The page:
NSW Labor has announced that if successful in the March 23 state election, it will ditch public sector pay caps in favour of a bargaining framework that allows the IRC to grant productivity-based increases.
Shadow Labor Treasurer Ryan Park has pledged that if his party wins the election, it will overhaul the current bargaining framework for NSW public servants and ensure that the “independent umpire will set wages in NSW, not politicians”.
In a statement to Workplace Express, Park said a government led by Opposition Leader Michael Daley would “have a fair and balanced wages policy that restores the link between wages and productivity”, enabling public servants to “go to the [IRC] and argue their case for a pay rise if they can demonstrate productivity gains”.
Shadow IR Minister Adam Searle confirmed to Workplace Express, meanwhile, that Labor would “remove the legislated wages cap” and the alternative government would develop a “productivity framework for wages and bargaining” in consultation with stakeholders, Searle said.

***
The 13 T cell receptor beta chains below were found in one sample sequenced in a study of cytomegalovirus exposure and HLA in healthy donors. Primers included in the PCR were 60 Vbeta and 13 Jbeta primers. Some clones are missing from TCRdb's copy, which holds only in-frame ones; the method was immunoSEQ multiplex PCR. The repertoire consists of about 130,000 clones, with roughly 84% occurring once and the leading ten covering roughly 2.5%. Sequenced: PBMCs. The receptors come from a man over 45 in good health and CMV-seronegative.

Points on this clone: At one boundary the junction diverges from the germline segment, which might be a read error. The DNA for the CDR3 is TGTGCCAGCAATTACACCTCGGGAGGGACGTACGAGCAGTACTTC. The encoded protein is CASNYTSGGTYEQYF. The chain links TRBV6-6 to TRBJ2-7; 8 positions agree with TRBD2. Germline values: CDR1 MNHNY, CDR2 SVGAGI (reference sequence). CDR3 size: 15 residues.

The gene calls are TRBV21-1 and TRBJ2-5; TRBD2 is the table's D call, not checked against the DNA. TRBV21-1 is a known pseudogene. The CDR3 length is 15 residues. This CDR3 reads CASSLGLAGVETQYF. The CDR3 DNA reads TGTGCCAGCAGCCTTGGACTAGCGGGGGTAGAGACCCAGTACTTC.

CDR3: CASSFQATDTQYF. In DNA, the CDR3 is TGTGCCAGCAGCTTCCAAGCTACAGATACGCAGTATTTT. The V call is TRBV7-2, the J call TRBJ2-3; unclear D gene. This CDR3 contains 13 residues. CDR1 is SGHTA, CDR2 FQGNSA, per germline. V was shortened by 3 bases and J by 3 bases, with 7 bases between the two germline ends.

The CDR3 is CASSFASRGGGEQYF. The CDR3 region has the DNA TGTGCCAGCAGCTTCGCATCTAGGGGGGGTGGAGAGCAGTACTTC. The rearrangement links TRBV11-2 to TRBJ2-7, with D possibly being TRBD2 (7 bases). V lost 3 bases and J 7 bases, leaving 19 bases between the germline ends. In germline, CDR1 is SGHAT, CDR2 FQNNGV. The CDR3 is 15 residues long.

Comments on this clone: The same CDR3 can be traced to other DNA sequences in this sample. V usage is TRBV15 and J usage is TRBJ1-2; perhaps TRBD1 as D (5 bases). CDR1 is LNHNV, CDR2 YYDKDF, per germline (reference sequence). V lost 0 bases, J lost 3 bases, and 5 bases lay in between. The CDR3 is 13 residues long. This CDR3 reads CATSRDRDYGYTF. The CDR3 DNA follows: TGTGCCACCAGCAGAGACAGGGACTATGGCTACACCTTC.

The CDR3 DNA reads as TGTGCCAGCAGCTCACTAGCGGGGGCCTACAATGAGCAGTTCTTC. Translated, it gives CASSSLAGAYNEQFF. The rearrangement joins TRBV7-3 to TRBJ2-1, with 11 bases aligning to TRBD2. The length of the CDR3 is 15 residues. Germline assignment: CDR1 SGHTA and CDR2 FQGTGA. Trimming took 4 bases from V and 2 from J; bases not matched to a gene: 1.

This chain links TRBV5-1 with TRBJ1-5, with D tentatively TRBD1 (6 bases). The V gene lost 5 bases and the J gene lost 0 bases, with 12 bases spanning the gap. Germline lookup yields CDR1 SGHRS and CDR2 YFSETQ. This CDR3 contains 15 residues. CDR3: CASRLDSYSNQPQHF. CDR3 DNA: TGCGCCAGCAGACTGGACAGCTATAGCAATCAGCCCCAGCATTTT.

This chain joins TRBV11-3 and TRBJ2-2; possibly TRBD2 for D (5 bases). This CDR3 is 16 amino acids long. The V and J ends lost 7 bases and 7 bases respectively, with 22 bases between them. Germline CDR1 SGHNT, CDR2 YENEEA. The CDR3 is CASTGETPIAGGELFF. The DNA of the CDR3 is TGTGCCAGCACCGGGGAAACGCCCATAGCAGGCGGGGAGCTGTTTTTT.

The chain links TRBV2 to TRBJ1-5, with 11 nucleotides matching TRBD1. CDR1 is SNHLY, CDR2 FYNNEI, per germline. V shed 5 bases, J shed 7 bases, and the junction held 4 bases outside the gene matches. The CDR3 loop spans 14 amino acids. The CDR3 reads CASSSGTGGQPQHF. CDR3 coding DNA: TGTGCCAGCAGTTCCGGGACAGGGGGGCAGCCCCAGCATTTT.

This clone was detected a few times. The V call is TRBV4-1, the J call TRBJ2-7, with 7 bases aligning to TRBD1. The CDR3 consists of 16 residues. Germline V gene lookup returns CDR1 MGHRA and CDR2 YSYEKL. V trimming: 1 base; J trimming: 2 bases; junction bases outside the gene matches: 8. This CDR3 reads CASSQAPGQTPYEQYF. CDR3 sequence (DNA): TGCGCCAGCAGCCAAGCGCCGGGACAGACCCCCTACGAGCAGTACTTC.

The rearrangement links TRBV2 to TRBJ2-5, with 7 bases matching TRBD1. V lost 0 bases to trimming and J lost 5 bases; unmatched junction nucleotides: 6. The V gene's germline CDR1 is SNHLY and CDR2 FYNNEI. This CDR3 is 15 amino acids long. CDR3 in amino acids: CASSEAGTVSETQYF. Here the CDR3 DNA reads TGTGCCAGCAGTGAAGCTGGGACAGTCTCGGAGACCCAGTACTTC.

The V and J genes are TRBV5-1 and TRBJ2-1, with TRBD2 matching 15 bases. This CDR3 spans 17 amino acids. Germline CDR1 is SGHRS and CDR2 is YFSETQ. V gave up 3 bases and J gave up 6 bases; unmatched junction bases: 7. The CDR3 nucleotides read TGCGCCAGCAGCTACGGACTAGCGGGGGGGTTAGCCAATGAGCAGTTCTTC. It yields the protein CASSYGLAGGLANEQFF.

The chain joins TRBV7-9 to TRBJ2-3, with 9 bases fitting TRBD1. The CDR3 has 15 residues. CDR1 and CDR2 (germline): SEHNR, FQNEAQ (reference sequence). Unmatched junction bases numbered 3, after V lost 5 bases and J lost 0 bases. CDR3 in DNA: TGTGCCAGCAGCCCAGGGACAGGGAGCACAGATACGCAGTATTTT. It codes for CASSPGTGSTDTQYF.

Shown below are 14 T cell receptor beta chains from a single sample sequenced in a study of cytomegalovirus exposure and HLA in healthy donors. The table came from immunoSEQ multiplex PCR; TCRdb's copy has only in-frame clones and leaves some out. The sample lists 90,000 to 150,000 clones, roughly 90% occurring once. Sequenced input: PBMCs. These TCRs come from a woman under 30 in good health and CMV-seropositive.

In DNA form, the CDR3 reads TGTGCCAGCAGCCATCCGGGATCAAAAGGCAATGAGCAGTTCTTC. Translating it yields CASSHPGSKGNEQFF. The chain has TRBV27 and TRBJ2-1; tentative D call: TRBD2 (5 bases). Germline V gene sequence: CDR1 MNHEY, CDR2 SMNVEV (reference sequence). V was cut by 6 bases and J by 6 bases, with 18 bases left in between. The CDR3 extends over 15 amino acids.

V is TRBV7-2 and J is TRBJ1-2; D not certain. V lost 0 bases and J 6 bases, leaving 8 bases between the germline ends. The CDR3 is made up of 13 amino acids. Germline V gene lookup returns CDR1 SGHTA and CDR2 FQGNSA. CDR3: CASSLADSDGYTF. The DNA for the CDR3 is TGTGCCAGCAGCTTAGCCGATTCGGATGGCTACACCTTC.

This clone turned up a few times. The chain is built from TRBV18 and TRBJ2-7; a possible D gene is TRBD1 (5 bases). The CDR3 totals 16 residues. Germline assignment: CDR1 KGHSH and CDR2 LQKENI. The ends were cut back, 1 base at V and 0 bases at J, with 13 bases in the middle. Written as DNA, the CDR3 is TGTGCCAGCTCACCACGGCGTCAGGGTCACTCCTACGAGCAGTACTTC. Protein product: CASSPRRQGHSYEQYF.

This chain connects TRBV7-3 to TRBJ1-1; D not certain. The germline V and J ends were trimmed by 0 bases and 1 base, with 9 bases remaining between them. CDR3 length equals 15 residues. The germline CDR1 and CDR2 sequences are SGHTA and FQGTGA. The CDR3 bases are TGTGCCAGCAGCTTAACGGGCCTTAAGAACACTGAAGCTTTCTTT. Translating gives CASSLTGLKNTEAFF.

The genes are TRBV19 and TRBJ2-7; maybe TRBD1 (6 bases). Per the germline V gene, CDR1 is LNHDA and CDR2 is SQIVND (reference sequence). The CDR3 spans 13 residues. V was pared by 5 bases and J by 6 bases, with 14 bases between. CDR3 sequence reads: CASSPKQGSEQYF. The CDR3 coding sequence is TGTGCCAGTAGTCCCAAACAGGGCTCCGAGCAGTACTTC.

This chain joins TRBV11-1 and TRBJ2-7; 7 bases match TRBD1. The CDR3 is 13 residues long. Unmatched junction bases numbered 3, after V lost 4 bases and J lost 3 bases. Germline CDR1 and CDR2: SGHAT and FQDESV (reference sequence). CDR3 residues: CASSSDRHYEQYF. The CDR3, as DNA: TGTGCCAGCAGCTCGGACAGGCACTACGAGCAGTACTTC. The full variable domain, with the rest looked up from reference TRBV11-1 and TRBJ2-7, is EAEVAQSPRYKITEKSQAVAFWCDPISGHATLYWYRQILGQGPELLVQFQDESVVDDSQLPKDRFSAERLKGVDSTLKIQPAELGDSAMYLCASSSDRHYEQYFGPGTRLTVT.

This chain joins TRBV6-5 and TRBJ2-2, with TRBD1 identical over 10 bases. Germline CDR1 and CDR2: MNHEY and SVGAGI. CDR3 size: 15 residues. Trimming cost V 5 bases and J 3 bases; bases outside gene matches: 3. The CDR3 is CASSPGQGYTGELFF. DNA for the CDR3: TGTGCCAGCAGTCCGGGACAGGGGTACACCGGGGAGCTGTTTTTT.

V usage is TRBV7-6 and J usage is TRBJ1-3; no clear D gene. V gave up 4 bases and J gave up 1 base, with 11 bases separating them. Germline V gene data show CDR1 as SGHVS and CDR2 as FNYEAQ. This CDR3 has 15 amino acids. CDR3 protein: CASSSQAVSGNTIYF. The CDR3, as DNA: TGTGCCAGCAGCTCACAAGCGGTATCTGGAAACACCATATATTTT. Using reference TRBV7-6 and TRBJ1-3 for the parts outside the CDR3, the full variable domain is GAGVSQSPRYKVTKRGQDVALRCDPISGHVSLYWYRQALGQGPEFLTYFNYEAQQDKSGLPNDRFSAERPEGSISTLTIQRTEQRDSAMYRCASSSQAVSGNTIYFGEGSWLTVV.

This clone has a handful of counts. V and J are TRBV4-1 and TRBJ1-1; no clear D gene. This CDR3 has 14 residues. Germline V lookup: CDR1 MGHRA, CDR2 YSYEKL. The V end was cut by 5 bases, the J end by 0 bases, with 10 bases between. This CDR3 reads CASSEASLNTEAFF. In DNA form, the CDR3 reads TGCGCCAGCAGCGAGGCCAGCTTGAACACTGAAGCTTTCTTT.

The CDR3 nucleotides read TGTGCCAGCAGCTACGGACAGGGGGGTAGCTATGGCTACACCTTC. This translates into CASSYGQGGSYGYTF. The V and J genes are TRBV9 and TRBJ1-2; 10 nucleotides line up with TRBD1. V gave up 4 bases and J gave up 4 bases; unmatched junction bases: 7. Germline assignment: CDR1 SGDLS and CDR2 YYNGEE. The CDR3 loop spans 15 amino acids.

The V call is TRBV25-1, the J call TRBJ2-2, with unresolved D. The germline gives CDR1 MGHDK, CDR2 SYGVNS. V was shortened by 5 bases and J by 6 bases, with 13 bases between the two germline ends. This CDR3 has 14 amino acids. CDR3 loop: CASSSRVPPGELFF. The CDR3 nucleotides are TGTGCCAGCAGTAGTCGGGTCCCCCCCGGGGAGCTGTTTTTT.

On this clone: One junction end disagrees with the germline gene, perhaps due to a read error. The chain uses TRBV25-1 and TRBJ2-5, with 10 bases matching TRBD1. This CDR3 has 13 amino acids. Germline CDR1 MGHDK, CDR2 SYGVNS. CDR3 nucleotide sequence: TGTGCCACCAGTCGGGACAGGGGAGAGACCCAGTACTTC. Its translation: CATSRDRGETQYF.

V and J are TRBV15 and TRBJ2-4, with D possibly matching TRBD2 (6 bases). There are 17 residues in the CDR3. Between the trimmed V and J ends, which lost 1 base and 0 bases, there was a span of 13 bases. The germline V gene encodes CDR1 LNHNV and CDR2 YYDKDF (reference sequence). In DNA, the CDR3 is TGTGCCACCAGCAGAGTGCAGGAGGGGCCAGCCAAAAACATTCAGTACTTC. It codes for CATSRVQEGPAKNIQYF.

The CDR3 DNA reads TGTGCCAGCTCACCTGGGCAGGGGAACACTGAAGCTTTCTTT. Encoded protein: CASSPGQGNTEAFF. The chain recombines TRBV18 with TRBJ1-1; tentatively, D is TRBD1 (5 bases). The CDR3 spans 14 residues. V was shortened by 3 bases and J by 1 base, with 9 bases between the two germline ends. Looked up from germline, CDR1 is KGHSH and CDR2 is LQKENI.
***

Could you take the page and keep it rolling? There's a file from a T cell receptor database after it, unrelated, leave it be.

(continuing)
Under the framework, if parties cannot agree on pay rises when public sector awards come up for renegotiation, he said they could approach the IRC to make their case on productivity grounds.
Maintaining that a Labor Government would not dictate any specific pay increases, Searle claimed the NSW Liberal-National Government’s 2.5% wages cap, which can be offset with employee-related savings, “has stifled creativity and productivity”.
He said the cap provided “no incentive” to employees or managers to find creative ways to deliver productivity improvements.
Searle also accused the Berejiklian Government of breaking its own wages cap with the recent 4% annual package offered to NSW rail workers and of “blowing its own framework” due to a 4% average growth in employee-related expenses over the past eight years.
He claimed that the NSW Government incurred the expenses-hike in part because it provided pay rises “well above the cap to already highly paid managers” and increasingly relied on labour hire, temp workers, casuals and consultants.
“When you do that, you pay a lot more,” Searle said, adding that a Labor Government “would have a preference for direct employment”.